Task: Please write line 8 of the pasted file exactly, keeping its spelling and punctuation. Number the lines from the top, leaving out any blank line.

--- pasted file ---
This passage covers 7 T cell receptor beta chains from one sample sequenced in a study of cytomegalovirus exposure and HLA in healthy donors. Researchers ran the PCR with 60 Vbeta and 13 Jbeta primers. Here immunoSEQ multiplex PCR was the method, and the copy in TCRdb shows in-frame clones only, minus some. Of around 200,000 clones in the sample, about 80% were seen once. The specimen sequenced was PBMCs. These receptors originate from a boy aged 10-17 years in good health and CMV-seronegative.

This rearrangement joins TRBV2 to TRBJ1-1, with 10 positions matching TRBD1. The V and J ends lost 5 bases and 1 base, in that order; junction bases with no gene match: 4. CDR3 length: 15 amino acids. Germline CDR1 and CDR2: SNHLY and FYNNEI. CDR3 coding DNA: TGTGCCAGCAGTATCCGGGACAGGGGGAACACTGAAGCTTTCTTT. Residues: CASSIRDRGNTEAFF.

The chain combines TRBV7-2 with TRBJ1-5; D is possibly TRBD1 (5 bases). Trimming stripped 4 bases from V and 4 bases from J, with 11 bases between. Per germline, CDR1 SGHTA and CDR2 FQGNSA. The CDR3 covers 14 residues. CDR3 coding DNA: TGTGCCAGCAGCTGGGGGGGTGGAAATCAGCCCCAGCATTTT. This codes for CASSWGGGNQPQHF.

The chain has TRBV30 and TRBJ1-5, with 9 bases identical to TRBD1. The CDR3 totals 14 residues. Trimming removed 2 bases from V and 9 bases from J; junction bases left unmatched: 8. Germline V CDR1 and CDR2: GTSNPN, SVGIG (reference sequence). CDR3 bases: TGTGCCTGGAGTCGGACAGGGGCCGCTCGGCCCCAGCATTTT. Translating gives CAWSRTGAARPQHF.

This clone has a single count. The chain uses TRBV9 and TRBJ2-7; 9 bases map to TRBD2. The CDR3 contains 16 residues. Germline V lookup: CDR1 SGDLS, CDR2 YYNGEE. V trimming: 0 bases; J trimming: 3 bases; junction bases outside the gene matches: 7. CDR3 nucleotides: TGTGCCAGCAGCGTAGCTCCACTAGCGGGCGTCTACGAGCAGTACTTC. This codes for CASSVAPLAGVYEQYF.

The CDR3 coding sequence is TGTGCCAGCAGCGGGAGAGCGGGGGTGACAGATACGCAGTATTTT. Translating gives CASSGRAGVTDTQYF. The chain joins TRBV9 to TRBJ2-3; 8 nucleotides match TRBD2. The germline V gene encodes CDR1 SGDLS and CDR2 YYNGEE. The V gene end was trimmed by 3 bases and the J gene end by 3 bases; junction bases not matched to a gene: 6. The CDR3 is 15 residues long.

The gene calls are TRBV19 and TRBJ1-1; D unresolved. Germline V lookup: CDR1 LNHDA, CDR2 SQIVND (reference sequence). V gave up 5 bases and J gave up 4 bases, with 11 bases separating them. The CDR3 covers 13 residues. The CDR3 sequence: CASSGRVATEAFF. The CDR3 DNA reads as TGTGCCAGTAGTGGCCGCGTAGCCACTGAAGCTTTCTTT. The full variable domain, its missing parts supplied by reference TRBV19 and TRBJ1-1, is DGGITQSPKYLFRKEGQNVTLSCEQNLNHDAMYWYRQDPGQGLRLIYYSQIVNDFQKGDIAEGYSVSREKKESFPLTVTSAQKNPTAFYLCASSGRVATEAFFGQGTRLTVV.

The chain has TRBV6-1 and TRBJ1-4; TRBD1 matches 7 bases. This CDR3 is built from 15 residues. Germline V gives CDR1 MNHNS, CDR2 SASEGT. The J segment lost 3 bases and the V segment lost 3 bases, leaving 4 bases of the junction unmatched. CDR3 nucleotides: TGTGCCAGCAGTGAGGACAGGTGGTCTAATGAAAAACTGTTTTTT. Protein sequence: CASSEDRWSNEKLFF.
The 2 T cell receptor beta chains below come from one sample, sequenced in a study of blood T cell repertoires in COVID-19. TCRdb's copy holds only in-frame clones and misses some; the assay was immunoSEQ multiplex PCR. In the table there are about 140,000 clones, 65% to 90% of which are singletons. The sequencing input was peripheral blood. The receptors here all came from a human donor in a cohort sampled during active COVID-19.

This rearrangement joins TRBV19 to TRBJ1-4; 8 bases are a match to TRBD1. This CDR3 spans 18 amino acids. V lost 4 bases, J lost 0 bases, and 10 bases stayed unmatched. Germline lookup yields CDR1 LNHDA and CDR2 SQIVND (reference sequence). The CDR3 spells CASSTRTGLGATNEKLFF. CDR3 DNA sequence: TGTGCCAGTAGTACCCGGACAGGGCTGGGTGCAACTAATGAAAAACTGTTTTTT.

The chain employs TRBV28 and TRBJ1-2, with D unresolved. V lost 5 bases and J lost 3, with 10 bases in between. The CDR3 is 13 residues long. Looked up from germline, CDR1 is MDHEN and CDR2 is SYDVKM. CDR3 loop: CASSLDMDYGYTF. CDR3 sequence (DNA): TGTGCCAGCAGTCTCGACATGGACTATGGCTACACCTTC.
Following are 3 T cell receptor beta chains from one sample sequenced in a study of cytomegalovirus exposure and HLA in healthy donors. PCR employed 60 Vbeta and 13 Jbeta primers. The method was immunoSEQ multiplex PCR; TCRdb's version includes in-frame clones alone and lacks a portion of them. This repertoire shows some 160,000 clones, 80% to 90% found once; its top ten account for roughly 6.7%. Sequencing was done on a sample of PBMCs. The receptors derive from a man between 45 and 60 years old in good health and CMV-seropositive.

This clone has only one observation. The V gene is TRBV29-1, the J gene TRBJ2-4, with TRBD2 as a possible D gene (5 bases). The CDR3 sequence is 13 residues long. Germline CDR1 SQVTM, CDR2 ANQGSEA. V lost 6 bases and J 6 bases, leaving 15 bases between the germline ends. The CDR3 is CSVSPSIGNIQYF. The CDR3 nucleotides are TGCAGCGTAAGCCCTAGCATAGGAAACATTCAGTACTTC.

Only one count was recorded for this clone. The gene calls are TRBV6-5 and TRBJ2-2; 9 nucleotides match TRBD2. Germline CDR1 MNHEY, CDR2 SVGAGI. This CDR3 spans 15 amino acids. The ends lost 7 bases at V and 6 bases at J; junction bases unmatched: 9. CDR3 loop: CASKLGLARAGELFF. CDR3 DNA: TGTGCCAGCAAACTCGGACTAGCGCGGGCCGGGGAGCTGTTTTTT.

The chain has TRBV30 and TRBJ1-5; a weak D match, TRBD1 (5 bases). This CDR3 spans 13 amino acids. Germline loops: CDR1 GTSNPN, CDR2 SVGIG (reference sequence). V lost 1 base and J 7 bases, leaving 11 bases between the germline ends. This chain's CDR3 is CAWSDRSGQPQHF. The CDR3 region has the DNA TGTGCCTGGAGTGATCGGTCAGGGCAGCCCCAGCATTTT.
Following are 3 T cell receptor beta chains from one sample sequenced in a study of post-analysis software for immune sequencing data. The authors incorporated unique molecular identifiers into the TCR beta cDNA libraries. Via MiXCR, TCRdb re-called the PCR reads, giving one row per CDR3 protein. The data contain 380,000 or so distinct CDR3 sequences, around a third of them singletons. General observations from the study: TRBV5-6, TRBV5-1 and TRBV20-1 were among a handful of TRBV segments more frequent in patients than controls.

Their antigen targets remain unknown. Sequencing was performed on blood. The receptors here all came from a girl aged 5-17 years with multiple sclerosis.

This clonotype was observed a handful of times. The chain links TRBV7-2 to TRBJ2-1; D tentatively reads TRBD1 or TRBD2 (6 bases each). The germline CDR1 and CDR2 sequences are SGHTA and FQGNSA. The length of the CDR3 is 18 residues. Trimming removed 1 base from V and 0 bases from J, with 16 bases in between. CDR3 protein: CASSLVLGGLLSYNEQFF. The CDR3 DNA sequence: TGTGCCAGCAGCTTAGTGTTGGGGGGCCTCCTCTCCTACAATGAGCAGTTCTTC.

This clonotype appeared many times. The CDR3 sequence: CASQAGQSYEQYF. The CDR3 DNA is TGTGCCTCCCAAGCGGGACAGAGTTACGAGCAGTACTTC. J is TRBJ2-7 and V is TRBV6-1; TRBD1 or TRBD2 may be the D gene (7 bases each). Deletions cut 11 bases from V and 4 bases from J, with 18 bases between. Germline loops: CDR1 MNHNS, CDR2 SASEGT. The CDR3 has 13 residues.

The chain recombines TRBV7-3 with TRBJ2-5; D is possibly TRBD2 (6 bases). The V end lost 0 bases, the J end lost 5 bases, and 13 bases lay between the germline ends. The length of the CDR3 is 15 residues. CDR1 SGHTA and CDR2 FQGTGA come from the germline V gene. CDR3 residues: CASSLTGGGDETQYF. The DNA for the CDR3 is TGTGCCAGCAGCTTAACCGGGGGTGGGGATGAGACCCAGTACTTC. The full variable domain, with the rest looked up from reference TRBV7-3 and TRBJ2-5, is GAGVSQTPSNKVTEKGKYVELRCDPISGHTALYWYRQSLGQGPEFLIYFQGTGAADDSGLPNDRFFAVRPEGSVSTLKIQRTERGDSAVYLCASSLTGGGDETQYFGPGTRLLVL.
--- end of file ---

The chain has TRBV6-1 and TRBJ1-4; TRBD1 matches 7 bases. This CDR3 is built from 15 residues. Germline V gives CDR1 MNHNS, CDR2 SASEGT. The J segment lost 3 bases and the V segment lost 3 bases, leaving 4 bases of the junction unmatched. CDR3 nucleotides: TGTGCCAGCAGTGAGGACAGGTGGTCTAATGAAAAACTGTTTTTT. Protein sequence: CASSEDRWSNEKLFF.